Underground church

The term underground church (Chinese: 地下教会; pinyin: dìxià jiàohuì) is used to refer to Chinese Catholic churches in the People's Republic of China which have chosen not to associate with the state-sanctioned Chinese Patriotic Catholic Association, they are also called loyal church (Chinese: 忠贞教会; pinyin: zhongzhen jiàohuì). Underground churches came into existence in the 1950s, after the communist party's establishment of the People's Republic of China, due to the severing of ties between Chinese Catholics and the Holy See.[1]

There continues to be tensions between underground churches and "open churches" which have joined the state-sanctioned Chinese Patriotic Catholic Association (Chinese: 中国天主教爱国会; pinyin: Zhōngguó Tiānzhǔjiào Àiguó Huì).[2]


The description of an "underground church" reflects language that was made popular during the Cold War, when these churches came about. Underground churches are also sometimes referred to as "Vatican loyalists" because they have attempted to remain loyal to the Pope and the Holy See. There is no established organization structure of underground churches, though they tend to be clustered around a number of Vatican-ordained bishops.[3] However, underground churches would in 1989 form the Bishops Conference of Mainland China (Chinese: 天主教中国大陆主教团; pinyin: Tiānzhǔjiào Zhōngguó Dàlù Zhǔjiào Tuán) as separate from the state-sanctioned Bishops Conference of Catholic Church in China (Chinese: 中国天主教主教团; pinyin: Zhōngguó Tiānzhǔjiào Zhǔjiào Tuán), which was established in 1980.[3]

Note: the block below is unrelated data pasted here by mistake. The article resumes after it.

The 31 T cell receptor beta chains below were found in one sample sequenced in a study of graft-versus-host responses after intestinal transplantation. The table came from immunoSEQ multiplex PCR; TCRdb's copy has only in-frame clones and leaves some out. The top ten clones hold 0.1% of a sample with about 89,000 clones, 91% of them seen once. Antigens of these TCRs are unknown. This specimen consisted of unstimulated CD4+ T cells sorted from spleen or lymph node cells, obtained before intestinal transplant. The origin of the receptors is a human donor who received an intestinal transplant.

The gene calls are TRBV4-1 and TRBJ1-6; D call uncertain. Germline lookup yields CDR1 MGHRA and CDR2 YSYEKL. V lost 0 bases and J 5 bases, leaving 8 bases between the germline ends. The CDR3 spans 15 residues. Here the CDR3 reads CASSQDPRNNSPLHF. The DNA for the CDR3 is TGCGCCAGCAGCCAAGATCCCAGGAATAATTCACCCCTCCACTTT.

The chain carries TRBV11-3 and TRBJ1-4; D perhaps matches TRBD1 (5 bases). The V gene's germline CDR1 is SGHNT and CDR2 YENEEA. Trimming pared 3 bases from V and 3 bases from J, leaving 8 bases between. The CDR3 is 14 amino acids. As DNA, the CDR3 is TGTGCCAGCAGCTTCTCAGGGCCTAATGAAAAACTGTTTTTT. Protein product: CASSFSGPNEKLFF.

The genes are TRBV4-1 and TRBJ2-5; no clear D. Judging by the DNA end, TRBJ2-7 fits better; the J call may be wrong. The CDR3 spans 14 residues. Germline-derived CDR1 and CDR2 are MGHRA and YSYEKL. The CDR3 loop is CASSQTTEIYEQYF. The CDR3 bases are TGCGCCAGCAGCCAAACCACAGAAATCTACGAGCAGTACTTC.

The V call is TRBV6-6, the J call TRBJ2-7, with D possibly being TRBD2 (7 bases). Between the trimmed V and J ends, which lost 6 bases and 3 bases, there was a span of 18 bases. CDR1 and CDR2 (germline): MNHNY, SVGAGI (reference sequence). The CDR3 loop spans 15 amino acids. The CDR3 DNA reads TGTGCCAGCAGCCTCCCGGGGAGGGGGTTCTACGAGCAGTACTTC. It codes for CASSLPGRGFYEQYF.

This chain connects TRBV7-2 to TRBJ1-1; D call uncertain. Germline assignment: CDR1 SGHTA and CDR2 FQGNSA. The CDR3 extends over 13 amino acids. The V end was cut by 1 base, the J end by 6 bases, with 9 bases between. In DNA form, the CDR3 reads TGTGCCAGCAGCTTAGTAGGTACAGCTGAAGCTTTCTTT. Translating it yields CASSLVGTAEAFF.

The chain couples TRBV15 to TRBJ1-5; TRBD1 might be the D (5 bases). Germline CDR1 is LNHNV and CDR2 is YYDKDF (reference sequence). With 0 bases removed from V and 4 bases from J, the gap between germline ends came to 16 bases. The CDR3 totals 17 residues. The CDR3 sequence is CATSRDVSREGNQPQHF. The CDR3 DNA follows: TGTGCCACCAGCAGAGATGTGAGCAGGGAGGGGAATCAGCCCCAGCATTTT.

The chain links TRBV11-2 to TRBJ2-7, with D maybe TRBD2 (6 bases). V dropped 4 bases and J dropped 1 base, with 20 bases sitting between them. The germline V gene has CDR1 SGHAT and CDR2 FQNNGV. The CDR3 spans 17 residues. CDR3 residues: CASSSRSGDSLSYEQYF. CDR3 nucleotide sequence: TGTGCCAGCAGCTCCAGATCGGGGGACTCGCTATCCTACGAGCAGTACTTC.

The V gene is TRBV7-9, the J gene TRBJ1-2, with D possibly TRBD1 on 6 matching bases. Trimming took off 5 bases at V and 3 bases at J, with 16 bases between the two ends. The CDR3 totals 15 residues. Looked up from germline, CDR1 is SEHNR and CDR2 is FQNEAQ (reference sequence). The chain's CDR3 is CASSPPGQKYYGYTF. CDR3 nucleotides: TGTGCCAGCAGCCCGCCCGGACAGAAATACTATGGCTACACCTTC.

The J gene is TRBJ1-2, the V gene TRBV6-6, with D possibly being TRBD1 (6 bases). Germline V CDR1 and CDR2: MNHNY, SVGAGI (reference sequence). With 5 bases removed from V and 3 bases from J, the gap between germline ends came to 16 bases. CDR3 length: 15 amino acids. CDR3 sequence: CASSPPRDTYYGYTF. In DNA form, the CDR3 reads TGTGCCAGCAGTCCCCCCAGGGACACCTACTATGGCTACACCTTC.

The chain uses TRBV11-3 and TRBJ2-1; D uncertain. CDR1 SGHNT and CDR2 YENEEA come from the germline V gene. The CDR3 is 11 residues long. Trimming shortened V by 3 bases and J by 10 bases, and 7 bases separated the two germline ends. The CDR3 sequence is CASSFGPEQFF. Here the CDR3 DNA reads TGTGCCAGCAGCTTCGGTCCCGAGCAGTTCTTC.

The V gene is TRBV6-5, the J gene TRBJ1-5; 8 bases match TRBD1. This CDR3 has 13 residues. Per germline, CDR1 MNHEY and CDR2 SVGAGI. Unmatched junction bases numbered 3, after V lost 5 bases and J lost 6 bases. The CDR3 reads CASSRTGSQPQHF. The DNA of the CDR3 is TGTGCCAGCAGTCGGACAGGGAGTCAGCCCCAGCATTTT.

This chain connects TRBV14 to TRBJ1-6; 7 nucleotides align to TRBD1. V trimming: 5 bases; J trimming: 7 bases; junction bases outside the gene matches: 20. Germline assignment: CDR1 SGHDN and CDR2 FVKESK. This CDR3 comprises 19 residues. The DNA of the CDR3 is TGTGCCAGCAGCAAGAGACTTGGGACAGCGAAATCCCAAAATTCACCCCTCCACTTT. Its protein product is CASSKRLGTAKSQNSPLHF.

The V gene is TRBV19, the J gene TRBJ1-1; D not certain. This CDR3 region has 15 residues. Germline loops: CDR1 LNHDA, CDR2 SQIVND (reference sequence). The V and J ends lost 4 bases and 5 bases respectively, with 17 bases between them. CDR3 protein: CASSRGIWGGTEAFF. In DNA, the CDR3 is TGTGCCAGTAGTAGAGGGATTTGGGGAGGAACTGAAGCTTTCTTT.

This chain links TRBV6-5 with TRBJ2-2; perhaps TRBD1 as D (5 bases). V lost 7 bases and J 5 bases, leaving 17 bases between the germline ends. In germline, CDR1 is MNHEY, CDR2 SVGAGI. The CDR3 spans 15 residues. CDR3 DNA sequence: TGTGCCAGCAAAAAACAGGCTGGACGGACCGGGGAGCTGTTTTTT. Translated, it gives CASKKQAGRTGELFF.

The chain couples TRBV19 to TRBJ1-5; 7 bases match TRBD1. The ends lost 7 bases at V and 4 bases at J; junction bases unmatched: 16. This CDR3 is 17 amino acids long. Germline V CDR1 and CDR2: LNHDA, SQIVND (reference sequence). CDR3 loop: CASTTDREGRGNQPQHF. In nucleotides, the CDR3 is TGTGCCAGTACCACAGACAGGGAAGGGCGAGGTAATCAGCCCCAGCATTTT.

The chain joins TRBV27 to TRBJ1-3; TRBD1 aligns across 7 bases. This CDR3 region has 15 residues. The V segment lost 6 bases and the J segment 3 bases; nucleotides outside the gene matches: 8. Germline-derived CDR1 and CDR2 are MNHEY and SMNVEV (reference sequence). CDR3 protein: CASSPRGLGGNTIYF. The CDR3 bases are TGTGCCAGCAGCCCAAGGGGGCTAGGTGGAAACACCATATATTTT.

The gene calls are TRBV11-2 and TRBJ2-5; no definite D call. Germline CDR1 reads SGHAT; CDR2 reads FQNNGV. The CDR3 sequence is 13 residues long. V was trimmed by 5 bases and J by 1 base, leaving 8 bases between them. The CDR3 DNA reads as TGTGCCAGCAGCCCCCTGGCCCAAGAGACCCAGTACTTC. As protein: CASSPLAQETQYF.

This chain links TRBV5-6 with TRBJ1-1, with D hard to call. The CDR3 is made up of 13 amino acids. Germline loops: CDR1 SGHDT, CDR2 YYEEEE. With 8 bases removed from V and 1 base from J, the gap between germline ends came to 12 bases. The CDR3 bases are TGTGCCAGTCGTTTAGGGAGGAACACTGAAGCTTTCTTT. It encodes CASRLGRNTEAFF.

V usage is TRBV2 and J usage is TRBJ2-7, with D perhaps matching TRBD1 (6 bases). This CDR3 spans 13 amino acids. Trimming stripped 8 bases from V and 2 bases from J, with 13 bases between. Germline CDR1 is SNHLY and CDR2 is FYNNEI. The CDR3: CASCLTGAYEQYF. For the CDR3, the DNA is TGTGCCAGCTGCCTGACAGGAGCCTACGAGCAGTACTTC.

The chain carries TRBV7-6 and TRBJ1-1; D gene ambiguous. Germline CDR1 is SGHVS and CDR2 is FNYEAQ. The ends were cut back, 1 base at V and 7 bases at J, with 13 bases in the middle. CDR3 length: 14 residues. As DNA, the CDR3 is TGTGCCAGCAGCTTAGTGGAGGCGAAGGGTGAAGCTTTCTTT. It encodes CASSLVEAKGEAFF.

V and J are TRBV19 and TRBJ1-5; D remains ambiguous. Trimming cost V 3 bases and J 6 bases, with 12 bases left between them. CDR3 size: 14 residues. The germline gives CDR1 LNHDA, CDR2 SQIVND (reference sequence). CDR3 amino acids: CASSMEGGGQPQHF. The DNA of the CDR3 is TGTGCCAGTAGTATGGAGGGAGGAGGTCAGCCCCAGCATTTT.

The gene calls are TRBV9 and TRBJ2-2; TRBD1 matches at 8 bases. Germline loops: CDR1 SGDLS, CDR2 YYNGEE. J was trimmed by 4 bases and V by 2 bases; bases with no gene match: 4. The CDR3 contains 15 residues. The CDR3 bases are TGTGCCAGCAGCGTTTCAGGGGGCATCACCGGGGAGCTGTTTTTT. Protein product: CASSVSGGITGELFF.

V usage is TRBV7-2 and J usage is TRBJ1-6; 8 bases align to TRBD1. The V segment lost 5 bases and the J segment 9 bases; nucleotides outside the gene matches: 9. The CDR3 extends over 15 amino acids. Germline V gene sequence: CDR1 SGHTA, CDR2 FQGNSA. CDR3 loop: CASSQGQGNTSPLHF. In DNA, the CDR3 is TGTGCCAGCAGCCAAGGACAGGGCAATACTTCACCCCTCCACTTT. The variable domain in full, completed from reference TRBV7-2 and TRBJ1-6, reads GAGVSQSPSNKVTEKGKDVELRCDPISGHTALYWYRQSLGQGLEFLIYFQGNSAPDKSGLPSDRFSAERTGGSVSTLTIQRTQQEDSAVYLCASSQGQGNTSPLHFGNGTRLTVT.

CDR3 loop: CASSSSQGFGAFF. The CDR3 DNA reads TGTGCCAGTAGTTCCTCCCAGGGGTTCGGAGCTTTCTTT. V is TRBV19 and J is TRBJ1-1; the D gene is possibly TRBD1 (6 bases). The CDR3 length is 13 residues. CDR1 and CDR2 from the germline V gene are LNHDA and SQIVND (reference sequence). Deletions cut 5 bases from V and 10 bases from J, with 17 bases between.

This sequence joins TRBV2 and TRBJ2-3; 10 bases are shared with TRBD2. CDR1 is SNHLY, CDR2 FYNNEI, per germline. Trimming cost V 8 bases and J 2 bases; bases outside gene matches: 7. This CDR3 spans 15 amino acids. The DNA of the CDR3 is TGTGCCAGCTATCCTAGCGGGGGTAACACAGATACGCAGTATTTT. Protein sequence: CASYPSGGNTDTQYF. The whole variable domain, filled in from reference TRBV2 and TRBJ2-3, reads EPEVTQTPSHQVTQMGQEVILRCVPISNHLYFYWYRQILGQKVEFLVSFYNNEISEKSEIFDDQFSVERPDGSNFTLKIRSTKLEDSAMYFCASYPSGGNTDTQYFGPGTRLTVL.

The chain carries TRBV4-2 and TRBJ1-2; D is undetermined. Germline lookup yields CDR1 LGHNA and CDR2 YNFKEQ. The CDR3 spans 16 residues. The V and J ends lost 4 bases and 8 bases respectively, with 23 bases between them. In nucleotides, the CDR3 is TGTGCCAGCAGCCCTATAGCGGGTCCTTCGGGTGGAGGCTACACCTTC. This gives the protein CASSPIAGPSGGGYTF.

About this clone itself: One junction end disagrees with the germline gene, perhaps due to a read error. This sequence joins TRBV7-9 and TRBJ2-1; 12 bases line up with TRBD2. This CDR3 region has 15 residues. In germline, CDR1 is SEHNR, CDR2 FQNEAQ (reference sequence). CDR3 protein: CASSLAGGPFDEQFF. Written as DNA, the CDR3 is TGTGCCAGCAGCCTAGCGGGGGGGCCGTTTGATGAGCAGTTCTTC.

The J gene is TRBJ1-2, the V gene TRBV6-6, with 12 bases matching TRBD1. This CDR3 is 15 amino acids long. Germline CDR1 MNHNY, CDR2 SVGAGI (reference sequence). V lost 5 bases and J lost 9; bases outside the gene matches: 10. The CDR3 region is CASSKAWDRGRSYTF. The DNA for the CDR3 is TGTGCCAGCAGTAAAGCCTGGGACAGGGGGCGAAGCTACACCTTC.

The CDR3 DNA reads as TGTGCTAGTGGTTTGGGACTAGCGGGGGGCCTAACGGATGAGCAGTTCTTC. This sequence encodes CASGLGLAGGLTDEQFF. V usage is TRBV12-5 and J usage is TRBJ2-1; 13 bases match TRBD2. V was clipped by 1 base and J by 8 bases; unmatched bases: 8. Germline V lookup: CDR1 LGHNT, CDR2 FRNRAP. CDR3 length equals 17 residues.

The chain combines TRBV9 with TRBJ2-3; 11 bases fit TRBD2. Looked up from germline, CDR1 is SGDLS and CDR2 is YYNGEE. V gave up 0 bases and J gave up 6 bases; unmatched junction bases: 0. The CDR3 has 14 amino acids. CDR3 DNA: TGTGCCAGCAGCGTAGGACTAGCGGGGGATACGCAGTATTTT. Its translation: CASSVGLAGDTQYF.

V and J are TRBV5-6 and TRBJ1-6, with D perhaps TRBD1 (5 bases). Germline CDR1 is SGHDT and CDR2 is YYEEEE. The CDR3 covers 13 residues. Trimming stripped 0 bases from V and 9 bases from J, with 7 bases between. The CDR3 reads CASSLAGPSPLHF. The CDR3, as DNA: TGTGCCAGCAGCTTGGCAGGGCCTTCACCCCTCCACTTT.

Chinese Catholics associated with underground churches are often seen in contrast with the Chinese Catholics associated with the Chinese Patriotic Catholic Association, often termed "open churches" (Chinese: 地上教会; pinyin: dìshàng jiàohuì; literally: 'above ground church'), which are officially independent of the Holy See.[1][4]

Protestant churches in China which have not jointed the state-sanctioned Protestant church, the Three-Self Patriotic Movement, are generally termed house churches rather than underground churches.[4]


Underground churches in China are considered illegal, although smaller groups of fewer than 5 members are sometimes tolerated by the government.

Chinese Patriotic Catholic Association and Bishops Conference of Catholic Church in China (BCCC) are often used by the government to oppress underground churches throughout China.

The underground churches used to be supported by the Roman Catholic Diocese of Hong Kong during the term of Joseph Zen.

It is not unusual that Chinese Catholics attending underground churches get arrested, detained without trial, even tortured. While there are churches for expatriates and expat Christians staying in China are allowed to have their own churches which are not interfered by the government, foreigners, including those of Chinese heritage, found involved with underground churches will be arrested and deported.

For security reason, most overseas Chinese churches, even the Chinese Regional Bishops' Conference, the only Chinese Bishops' Conference recognised by the Holy See which is nowadays based in Taiwan, refuse to support the underground churches in China.

See alsoEdit


  1. ^ a b Bays, Daniel (2012). A New History of Christianity in China. Malden, MA: Wiley-Blackwell. pp. 192–193.
  2. ^ Rocca, Francis X. (November 18, 2013). "Do not abandon Catholics in China, Cardinal tells Church". www.catholicherald.co.uk. Retrieved 2016-04-21.
  3. ^ a b Leung, Beatrice; Liu, William T. (2004). Chinese Catholic Church in Conflict: 1949-2001. Boca Raton, Florida: Universal Publishers. pp. 91–96, 143–153. ISBN 978-1581125146.
  4. ^ a b Lee, Joseph Tse-Hei (March 2007). "Christianity in Contemporary China: An Update". Journal of Church and State. 49 (2): 278–279. doi:10.1093/jcs/49.2.277. ISSN 0021-969X.